Is Ohio Voting Software Susceptible to Fraud?

A local elector reported that an important piece of Ohio vote-computing software wasn’t properly examined by the Ohio state and could be considered as fraud. A judge will hear to this issue on the Election Day and make a decision whether to ban the use of software. On Monday, a fed lawsuit filed a case in Ohio, charging the secretary of state’s office with unofficially fitting the non-experimented software on ballot systems in many states. It would develop a digital backdoor, which means someone could alter the election totals.

Ohio, being the most powerful swing state in the US presidential election, is closely observed for the little changes in irregularities. The lawsuit asks for a temporary ban to avoid the state from using the software in main election. The US District Court hearing slated in the early morning will tell its decision on using the software in Southern Ohio. If approved, a ban could avoid votes in Ohio from being planned by the new software and will be sent back to Jon Husted, republican Secretary of State office after elections close.

The lawsuit claims that the secretary of state’s office used a legal excuse to fit the software on electronic voting systems in 39 counters across Ohio, without checking it by the Voting Machine Examiners of Ohio Board. The technical board said that they followed all Fed guidelines and that the resource was secure. The software installed in the counties is created to make the process of tallying the ballots more accurate and faster. Ohio secretary of state’s office spokesman, Matt McClellan said that before, the reports created by the region’s tab system had to be entered manually and the new software arranges the data so they can be easily uploaded into the state’s election system.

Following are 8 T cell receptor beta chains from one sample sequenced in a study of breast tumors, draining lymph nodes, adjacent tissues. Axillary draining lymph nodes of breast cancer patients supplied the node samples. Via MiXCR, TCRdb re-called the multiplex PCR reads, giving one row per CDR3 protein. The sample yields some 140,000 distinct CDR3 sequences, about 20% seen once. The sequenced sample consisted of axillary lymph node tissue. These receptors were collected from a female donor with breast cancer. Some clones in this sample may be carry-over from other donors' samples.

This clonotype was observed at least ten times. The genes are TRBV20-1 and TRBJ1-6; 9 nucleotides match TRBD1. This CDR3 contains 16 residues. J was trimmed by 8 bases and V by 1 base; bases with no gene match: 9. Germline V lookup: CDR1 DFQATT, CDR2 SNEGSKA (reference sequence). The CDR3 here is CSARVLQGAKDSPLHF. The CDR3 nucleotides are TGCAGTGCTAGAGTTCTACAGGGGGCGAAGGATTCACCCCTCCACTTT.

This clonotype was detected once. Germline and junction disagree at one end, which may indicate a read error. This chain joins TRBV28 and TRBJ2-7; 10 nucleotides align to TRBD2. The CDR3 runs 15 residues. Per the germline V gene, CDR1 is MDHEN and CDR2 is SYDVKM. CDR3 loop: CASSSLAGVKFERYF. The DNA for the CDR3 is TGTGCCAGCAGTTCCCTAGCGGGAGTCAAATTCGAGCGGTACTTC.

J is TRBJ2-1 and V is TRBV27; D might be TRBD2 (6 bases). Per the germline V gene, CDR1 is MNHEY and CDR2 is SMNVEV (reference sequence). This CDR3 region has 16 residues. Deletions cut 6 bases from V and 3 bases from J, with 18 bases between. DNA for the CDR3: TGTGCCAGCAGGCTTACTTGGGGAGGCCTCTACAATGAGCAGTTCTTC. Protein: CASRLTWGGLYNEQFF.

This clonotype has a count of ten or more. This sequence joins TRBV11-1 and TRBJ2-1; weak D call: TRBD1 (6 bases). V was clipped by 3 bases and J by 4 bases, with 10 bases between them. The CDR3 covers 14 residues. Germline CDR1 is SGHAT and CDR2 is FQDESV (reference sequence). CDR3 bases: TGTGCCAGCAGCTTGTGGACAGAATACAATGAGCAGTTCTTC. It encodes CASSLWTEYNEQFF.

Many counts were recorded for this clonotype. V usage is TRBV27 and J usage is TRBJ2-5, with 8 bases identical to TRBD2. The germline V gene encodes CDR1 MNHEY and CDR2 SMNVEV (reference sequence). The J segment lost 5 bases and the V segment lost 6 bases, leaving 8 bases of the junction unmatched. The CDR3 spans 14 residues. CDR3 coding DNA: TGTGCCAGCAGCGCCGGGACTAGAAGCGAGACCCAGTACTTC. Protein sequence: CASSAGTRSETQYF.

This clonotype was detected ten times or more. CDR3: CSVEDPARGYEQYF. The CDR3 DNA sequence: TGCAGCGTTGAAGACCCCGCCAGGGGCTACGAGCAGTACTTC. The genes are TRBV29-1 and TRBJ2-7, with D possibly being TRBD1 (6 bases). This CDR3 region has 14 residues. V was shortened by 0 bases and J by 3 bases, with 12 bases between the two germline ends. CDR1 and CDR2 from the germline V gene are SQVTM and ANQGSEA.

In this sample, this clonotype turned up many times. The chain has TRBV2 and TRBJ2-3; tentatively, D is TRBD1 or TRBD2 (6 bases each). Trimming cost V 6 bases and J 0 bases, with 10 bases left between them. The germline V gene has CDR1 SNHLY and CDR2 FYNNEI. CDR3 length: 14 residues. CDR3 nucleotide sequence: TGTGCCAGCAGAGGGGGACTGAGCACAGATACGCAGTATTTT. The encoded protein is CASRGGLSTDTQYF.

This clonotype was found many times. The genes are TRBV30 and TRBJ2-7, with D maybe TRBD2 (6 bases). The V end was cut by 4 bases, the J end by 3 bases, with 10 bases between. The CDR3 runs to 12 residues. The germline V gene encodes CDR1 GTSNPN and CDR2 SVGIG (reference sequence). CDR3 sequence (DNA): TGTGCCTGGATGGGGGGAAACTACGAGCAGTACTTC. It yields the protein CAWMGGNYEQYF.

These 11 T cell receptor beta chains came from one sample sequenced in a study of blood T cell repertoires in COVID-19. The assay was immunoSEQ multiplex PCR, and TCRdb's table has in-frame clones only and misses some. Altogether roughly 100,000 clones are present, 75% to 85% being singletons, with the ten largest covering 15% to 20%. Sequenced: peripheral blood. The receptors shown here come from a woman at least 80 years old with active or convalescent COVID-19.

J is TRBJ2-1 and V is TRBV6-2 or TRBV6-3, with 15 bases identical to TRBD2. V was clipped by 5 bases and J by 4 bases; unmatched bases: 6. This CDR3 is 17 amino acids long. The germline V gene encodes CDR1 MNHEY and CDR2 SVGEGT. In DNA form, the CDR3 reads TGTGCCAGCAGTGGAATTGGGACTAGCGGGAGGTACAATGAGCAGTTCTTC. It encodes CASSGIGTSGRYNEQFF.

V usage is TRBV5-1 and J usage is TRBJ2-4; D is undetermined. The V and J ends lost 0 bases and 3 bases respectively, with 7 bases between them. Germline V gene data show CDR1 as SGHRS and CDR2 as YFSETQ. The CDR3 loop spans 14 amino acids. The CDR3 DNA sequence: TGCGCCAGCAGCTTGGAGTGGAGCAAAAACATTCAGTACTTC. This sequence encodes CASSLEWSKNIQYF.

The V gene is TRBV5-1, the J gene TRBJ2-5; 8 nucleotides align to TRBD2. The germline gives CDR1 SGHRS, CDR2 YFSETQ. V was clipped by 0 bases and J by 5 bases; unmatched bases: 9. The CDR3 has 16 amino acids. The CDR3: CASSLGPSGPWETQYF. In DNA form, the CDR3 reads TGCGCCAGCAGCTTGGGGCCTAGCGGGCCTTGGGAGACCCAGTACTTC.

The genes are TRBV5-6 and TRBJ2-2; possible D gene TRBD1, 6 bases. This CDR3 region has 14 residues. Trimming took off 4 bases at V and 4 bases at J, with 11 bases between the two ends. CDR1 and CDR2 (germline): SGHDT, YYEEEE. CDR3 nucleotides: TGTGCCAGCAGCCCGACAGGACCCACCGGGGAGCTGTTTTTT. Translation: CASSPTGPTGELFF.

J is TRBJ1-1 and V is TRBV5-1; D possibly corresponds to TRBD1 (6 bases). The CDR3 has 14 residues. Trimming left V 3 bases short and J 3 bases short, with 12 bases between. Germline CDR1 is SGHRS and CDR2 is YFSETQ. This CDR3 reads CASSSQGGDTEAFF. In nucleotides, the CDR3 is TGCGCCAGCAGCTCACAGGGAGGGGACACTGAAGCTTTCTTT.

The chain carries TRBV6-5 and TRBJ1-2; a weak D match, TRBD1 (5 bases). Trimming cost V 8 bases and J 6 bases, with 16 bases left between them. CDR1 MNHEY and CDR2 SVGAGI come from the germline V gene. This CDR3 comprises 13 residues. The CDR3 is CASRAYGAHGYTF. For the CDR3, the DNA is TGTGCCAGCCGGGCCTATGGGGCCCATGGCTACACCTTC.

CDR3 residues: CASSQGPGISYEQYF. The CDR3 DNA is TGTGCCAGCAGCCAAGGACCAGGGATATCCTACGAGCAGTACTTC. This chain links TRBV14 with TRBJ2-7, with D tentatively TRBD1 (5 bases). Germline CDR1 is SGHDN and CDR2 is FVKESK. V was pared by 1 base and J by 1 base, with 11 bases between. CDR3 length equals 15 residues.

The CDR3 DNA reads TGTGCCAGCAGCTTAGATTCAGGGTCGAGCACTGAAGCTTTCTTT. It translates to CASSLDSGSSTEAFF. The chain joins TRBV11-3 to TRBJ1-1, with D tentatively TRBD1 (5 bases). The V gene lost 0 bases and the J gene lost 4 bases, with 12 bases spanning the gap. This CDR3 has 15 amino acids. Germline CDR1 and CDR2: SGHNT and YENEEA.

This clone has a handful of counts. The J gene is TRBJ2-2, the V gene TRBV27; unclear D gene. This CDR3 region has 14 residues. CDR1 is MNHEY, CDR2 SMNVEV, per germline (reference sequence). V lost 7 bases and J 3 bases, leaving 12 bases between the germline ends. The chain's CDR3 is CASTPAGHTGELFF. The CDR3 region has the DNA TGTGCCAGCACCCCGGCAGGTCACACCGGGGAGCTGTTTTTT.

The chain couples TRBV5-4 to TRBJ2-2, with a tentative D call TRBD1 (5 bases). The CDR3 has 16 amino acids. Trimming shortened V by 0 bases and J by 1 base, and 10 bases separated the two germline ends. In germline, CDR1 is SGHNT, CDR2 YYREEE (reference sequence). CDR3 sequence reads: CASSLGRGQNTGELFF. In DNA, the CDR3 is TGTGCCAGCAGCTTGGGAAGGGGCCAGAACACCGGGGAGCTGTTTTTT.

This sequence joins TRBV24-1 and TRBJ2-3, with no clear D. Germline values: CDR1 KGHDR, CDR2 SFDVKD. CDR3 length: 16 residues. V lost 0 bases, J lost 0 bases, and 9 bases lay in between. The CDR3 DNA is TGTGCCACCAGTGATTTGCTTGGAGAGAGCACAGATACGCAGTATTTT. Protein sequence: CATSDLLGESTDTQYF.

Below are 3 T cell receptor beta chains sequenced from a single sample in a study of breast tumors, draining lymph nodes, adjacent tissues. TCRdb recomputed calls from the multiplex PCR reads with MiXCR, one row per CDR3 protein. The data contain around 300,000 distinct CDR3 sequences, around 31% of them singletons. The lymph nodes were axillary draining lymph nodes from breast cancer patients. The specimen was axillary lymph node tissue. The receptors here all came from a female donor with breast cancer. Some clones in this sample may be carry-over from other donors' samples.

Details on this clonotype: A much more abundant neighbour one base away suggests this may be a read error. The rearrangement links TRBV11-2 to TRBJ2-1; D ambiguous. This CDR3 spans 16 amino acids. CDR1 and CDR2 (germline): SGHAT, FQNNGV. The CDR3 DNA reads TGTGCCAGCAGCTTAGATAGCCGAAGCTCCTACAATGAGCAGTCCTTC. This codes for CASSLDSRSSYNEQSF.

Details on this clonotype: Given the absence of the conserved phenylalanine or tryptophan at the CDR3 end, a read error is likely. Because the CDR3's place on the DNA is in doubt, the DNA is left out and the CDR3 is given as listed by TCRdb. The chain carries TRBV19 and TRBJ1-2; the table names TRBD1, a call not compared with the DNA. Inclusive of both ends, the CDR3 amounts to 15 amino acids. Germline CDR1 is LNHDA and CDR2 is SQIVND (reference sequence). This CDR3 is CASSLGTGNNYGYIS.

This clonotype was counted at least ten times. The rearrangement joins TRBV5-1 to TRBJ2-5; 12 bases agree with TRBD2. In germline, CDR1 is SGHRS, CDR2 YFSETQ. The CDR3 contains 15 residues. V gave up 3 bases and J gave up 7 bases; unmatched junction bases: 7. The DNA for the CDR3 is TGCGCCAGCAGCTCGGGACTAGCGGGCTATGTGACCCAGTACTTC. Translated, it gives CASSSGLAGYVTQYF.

If the software wasn’t checked, it could be vulnerable to frauds, the lawsuit alleges. An electronic voting machine expert, James March in a proclamation supporting the filing, tested on voting machines and contract between firm and state. He checked every detail about the software and said there could be a third-party benefit to the county vote totals.

The software was created by Election Systems and Software Inc and that enables voters who aren’t under supervision of defendant and Ohio’s boards of voting, to access the report and tally the votes using techniques not under the control of board.

We wonder if this glitch has actually allowed Obama to seal the victory!

About the Author

Laurie, a long-time member of the US Markets Daily general assignment reporter who has covered a variety of subjects from breaking news to investigative features, from stock markets to politics, and from neighborhood small business to global warming.

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